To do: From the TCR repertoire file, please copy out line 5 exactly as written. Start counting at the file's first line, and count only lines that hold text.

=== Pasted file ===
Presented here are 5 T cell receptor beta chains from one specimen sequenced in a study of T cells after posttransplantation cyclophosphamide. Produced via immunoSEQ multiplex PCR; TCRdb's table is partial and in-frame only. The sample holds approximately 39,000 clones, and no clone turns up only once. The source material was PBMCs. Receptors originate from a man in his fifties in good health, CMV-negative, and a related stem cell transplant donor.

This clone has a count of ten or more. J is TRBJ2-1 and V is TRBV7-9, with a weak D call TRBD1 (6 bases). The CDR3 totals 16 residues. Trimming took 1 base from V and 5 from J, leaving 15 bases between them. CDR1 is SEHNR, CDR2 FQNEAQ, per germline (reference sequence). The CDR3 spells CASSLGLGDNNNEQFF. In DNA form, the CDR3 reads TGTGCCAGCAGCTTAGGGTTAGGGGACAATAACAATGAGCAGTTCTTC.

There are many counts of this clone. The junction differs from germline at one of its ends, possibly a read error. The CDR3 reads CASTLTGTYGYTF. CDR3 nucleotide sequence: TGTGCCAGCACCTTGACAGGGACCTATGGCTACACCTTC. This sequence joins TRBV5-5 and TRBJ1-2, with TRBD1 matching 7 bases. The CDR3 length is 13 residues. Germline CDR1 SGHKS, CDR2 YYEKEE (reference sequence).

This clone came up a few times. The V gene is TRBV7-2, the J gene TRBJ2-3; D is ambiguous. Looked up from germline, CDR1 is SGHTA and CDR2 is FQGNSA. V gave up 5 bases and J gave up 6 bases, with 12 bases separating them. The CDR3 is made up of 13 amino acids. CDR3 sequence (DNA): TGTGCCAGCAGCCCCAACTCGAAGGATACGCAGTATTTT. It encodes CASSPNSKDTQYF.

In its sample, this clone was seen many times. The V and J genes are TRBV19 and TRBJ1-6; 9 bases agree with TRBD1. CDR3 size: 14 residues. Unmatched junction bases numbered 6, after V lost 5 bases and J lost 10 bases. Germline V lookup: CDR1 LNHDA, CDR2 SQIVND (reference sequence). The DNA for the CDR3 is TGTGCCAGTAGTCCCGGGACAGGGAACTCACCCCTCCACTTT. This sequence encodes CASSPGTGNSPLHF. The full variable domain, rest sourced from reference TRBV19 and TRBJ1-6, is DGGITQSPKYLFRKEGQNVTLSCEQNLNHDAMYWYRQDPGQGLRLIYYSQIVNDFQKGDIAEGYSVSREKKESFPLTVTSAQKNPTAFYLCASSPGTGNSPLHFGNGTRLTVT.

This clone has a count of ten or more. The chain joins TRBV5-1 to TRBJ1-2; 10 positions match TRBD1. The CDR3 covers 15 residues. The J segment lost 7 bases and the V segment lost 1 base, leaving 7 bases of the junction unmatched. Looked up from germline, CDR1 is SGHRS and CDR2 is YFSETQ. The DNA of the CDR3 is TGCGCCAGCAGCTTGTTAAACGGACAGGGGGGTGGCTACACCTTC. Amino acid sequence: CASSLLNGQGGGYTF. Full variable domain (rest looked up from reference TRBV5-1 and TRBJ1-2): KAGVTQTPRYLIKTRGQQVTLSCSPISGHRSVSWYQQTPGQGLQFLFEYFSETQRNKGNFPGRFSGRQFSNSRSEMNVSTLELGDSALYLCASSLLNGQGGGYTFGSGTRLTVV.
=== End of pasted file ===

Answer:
In its sample, this clone was seen many times. The V and J genes are TRBV19 and TRBJ1-6; 9 bases agree with TRBD1. CDR3 size: 14 residues. Unmatched junction bases numbered 6, after V lost 5 bases and J lost 10 bases. Germline V lookup: CDR1 LNHDA, CDR2 SQIVND (reference sequence). The DNA for the CDR3 is TGTGCCAGTAGTCCCGGGACAGGGAACTCACCCCTCCACTTT. This sequence encodes CASSPGTGNSPLHF. The full variable domain, rest sourced from reference TRBV19 and TRBJ1-6, is DGGITQSPKYLFRKEGQNVTLSCEQNLNHDAMYWYRQDPGQGLRLIYYSQIVNDFQKGDIAEGYSVSREKKESFPLTVTSAQKNPTAFYLCASSPGTGNSPLHFGNGTRLTVT.